How to be comfortable running in public: part 5

Run with others

You stand out a lot less when you’re part of a group.  There are running clubs almost everywhere.  You can search online for “running club ___,” filling in the name of your area.  Here you can find running clubs listed by stateA similar resource provided by the Road Runners Club of America seems more comprehensive.  You can also ask at a local running shoe store.  The staff will know of clubs.  Also, many stores serve as a meeting place for informal weekly runs.  People who live nearby just show up and run together at the appointed time.  Of course, you can also just call a friend.  Even running with one other person can help.

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How to be comfortable running in public: part 4

Where to run

Consider where you’re running.  Some places will make you feel more comfortable than others.  Run where you feel comfortable.  Here are some ideas.

1. Runner-friendly areas

I do sometimes feel a little self-conscious in my neighborhood, especially in inclement weather (people will stare or offer me a ride) or when my neighbors are having a party, but once I get to the bike path/running trail, I feel right at home.  Even if I’m struggling, breathing hard, and badly dressed, I feel okay on the trail because there are so many other runners and cyclists.  On the other hand, as a beginner, you might feel more self-conscious around other runners, so you would avoid the trail.

Other runner-friendly areas to seek out or avoid, depending on your feelings, include parks (especially those with hiking trails) and the high-school track (check on availability, but usually residents can use it anytime the students aren’t).  Runner-friendly environments are nice if you’re doing speed workouts.  I feel stupid sprinting up the same hill over and over, right in front of someone’s house.  But no one thinks anything of it if you’re on a trail.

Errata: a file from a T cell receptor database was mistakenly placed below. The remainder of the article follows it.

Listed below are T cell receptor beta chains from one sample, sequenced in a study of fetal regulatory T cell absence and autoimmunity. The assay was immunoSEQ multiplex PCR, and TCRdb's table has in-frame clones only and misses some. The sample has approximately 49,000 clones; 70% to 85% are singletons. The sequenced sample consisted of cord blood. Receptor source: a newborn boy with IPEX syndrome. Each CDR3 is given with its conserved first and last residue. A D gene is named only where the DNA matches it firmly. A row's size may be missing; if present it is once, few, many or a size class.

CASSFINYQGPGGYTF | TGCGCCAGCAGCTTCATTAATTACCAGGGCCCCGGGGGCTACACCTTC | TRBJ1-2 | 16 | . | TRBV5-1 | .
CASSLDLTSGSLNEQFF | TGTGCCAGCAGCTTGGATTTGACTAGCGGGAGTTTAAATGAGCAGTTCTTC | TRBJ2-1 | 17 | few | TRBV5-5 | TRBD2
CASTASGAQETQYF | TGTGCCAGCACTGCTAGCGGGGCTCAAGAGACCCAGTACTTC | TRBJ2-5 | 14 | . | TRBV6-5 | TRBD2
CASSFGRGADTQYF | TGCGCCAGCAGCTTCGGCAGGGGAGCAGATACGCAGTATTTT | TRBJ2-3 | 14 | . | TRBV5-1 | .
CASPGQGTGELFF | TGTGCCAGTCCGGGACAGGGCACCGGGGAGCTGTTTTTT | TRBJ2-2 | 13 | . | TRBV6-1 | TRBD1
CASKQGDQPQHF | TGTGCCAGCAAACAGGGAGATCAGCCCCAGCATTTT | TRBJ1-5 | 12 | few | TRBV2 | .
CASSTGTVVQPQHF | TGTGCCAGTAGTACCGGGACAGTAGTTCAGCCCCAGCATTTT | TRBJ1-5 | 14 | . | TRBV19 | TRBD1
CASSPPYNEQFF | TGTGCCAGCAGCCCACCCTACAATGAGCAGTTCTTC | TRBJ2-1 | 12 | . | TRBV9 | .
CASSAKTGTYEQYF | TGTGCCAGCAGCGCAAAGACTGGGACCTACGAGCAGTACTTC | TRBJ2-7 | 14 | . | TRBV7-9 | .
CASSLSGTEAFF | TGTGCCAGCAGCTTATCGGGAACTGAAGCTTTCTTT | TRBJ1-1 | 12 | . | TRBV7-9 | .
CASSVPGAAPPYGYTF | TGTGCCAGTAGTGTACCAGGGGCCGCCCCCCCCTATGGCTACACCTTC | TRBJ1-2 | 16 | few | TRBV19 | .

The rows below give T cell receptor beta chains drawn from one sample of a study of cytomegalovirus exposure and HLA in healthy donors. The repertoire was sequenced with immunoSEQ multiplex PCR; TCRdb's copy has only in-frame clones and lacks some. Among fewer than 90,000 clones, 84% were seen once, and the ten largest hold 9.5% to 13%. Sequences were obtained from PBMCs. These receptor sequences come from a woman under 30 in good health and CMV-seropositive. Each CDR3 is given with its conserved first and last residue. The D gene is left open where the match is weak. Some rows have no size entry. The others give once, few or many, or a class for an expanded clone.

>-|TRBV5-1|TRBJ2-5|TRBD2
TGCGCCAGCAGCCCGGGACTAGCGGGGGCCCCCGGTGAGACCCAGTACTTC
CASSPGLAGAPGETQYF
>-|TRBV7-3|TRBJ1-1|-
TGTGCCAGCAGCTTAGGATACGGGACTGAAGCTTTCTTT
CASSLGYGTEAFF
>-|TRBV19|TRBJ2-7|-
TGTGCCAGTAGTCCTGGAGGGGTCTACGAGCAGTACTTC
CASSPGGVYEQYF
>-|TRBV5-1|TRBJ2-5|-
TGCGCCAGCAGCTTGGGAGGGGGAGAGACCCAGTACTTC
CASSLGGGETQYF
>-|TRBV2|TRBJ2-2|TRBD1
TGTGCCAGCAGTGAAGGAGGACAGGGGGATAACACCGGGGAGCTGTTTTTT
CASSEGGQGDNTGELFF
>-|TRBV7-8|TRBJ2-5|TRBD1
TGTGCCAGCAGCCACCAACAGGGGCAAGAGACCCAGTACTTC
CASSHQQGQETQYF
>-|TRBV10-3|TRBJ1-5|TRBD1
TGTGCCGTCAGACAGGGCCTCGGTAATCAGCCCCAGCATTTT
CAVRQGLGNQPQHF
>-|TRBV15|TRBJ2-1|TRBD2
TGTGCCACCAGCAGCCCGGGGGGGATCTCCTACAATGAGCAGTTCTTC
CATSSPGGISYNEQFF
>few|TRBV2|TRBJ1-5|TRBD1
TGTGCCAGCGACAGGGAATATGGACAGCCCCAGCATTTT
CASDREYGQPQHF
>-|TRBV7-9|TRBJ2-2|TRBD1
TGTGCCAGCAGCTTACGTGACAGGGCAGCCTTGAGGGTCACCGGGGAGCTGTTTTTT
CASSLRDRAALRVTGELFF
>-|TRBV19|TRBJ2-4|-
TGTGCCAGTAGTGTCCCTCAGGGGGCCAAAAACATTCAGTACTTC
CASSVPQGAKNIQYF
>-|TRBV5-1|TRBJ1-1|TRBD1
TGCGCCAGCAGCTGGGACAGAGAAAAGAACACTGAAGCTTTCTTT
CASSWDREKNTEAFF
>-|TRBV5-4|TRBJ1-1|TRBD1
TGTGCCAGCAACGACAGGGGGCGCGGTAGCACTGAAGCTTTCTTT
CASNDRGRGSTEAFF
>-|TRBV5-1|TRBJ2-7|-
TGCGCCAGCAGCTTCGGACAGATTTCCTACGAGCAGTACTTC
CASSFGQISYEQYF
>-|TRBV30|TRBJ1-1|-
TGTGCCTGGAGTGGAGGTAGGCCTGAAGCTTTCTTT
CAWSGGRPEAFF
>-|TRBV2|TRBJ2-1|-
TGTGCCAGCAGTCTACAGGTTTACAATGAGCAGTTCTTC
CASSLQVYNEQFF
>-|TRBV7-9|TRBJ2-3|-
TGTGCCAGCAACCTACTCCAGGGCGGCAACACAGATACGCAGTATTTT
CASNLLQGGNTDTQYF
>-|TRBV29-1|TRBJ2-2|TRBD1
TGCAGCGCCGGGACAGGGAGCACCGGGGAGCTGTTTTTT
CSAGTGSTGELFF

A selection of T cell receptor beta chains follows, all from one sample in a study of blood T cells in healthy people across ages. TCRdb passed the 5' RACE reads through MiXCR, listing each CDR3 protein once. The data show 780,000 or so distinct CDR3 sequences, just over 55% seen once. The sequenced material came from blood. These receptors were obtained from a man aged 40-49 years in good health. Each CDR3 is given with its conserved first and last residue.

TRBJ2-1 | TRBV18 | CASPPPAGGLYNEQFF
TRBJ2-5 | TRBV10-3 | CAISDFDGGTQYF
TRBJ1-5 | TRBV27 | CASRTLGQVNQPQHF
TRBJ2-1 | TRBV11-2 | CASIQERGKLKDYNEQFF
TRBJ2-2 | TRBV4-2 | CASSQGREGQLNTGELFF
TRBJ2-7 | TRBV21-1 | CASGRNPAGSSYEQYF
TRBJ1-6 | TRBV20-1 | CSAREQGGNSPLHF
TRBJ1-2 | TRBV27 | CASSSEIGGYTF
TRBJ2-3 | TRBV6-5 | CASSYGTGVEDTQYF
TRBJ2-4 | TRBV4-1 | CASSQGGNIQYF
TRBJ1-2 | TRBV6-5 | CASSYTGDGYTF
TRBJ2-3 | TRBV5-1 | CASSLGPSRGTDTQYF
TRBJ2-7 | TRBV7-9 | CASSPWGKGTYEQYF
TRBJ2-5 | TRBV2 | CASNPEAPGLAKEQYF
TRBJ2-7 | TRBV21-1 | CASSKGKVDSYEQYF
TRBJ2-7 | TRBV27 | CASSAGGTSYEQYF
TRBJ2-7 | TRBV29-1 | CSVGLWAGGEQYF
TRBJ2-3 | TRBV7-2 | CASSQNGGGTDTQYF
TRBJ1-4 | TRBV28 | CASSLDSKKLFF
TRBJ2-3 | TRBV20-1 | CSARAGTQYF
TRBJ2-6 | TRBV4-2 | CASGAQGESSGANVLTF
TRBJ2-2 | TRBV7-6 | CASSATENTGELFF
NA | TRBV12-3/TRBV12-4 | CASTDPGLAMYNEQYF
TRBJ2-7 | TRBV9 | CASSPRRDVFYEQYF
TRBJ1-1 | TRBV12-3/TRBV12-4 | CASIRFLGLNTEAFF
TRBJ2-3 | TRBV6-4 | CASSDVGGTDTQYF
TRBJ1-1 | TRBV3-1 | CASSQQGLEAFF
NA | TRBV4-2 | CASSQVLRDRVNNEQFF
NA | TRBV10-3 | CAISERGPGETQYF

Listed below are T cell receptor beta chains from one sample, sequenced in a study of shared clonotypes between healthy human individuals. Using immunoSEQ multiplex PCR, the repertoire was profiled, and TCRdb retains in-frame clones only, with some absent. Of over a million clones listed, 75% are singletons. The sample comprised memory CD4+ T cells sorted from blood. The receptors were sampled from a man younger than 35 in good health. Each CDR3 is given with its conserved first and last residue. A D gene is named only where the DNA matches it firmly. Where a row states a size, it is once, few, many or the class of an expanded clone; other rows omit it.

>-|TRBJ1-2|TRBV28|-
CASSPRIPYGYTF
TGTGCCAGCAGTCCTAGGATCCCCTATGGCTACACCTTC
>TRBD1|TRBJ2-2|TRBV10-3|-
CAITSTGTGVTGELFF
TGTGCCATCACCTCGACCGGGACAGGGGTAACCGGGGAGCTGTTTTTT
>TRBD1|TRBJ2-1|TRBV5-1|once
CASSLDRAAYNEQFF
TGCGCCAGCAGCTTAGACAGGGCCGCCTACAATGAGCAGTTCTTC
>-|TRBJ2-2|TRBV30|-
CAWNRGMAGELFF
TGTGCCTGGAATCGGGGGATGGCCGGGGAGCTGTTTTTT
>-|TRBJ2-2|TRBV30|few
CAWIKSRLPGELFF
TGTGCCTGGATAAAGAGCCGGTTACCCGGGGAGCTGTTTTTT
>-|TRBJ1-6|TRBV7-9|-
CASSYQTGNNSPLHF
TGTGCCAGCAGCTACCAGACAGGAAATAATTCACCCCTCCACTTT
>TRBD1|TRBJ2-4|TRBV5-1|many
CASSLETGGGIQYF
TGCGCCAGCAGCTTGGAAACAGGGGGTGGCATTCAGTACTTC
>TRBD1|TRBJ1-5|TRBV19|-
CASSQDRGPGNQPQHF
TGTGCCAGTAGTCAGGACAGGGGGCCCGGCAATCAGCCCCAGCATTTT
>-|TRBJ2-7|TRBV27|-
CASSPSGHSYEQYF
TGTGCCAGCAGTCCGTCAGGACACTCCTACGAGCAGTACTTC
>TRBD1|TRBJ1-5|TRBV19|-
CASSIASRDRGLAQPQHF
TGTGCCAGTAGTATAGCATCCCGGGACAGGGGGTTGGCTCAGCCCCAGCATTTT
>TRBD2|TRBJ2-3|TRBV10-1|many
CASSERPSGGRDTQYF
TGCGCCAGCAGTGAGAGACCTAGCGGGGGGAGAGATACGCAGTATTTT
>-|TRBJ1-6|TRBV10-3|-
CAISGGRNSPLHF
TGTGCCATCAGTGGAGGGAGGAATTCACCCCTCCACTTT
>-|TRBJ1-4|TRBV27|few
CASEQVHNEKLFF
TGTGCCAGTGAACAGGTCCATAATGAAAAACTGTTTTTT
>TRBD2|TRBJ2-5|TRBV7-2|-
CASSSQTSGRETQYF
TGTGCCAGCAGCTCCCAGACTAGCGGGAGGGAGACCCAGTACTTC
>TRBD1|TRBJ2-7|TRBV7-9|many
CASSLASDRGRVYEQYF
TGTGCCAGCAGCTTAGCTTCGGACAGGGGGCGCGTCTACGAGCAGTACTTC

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How to be comfortable running in public: part 3

Running clothes

On a Saturday morning run, I passed two ladies running together.  They were both wearing three-quarter-length tights and brightly-colored long-sleeved tech tees.  This, if you want to know, is practically the official uniform for women out running in weather under 45 degrees.

It’s not what I was wearing, mind you.  Not even close.  I don’t dress that well for a runner, so maybe it seems as if I shouldn’t be giving advice.  But.  I don’t fail to wear the “right” things because I don’t know what they are.  It’s because I’m cheap and I don’t care.  But I am observant, and I know what clothes would be right to buy, if I were thinking of buying any.  So I’m just going to forge ahead and give my advice.

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Part 3 delayed

I apologize for the delay.  Our electricity went out on Saturday evening, when part three in my series on How to be comfortable running in public was still in the (very rough) draft stage.  Our power was restored late this afternoon, but rather than frantically clean the post up for you now, I’m just going to post it next Monday, as it was becoming quite long anyway.